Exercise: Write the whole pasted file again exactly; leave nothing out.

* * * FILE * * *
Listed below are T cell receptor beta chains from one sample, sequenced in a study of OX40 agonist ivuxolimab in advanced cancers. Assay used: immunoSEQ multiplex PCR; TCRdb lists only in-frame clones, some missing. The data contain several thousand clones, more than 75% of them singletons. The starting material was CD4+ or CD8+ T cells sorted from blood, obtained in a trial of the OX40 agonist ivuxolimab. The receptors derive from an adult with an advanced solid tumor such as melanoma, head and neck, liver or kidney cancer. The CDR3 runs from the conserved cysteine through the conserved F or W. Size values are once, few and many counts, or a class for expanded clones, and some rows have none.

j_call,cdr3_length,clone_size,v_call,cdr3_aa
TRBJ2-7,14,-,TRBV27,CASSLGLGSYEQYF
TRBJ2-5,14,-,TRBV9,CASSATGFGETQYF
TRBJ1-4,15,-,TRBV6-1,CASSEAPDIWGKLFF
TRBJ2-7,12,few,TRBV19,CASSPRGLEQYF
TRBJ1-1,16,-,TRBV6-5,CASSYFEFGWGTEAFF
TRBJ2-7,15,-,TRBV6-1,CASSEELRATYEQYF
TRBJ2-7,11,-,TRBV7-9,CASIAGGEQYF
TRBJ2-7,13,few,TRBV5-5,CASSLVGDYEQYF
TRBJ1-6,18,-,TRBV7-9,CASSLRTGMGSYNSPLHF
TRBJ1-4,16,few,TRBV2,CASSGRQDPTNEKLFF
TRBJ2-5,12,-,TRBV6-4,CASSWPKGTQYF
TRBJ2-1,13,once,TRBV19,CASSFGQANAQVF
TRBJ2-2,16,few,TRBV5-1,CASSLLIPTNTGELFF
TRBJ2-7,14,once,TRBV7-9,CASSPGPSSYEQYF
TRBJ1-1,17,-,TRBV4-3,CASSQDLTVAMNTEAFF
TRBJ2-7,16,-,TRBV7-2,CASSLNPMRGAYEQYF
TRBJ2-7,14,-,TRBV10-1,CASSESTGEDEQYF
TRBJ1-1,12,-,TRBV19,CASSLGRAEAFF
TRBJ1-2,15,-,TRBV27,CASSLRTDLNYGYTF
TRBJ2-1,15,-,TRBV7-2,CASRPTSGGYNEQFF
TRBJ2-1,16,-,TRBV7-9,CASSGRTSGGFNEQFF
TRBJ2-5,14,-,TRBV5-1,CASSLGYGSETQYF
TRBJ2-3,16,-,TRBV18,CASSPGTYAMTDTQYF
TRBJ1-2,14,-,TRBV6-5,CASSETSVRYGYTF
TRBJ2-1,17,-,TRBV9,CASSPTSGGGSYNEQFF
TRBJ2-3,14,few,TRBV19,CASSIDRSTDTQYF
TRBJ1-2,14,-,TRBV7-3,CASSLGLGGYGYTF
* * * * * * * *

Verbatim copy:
Listed below are T cell receptor beta chains from one sample, sequenced in a study of OX40 agonist ivuxolimab in advanced cancers. Assay used: immunoSEQ multiplex PCR; TCRdb lists only in-frame clones, some missing. The data contain several thousand clones, more than 75% of them singletons. The starting material was CD4+ or CD8+ T cells sorted from blood, obtained in a trial of the OX40 agonist ivuxolimab. The receptors derive from an adult with an advanced solid tumor such as melanoma, head and neck, liver or kidney cancer. The CDR3 runs from the conserved cysteine through the conserved F or W. Size values are once, few and many counts, or a class for expanded clones, and some rows have none.

j_call,cdr3_length,clone_size,v_call,cdr3_aa
TRBJ2-7,14,-,TRBV27,CASSLGLGSYEQYF
TRBJ2-5,14,-,TRBV9,CASSATGFGETQYF
TRBJ1-4,15,-,TRBV6-1,CASSEAPDIWGKLFF
TRBJ2-7,12,few,TRBV19,CASSPRGLEQYF
TRBJ1-1,16,-,TRBV6-5,CASSYFEFGWGTEAFF
TRBJ2-7,15,-,TRBV6-1,CASSEELRATYEQYF
TRBJ2-7,11,-,TRBV7-9,CASIAGGEQYF
TRBJ2-7,13,few,TRBV5-5,CASSLVGDYEQYF
TRBJ1-6,18,-,TRBV7-9,CASSLRTGMGSYNSPLHF
TRBJ1-4,16,few,TRBV2,CASSGRQDPTNEKLFF
TRBJ2-5,12,-,TRBV6-4,CASSWPKGTQYF
TRBJ2-1,13,once,TRBV19,CASSFGQANAQVF
TRBJ2-2,16,few,TRBV5-1,CASSLLIPTNTGELFF
TRBJ2-7,14,once,TRBV7-9,CASSPGPSSYEQYF
TRBJ1-1,17,-,TRBV4-3,CASSQDLTVAMNTEAFF
TRBJ2-7,16,-,TRBV7-2,CASSLNPMRGAYEQYF
TRBJ2-7,14,-,TRBV10-1,CASSESTGEDEQYF
TRBJ1-1,12,-,TRBV19,CASSLGRAEAFF
TRBJ1-2,15,-,TRBV27,CASSLRTDLNYGYTF
TRBJ2-1,15,-,TRBV7-2,CASRPTSGGYNEQFF
TRBJ2-1,16,-,TRBV7-9,CASSGRTSGGFNEQFF
TRBJ2-5,14,-,TRBV5-1,CASSLGYGSETQYF
TRBJ2-3,16,-,TRBV18,CASSPGTYAMTDTQYF
TRBJ1-2,14,-,TRBV6-5,CASSETSVRYGYTF
TRBJ2-1,17,-,TRBV9,CASSPTSGGGSYNEQFF
TRBJ2-3,14,few,TRBV19,CASSIDRSTDTQYF
TRBJ1-2,14,-,TRBV7-3,CASSLGLGGYGYTF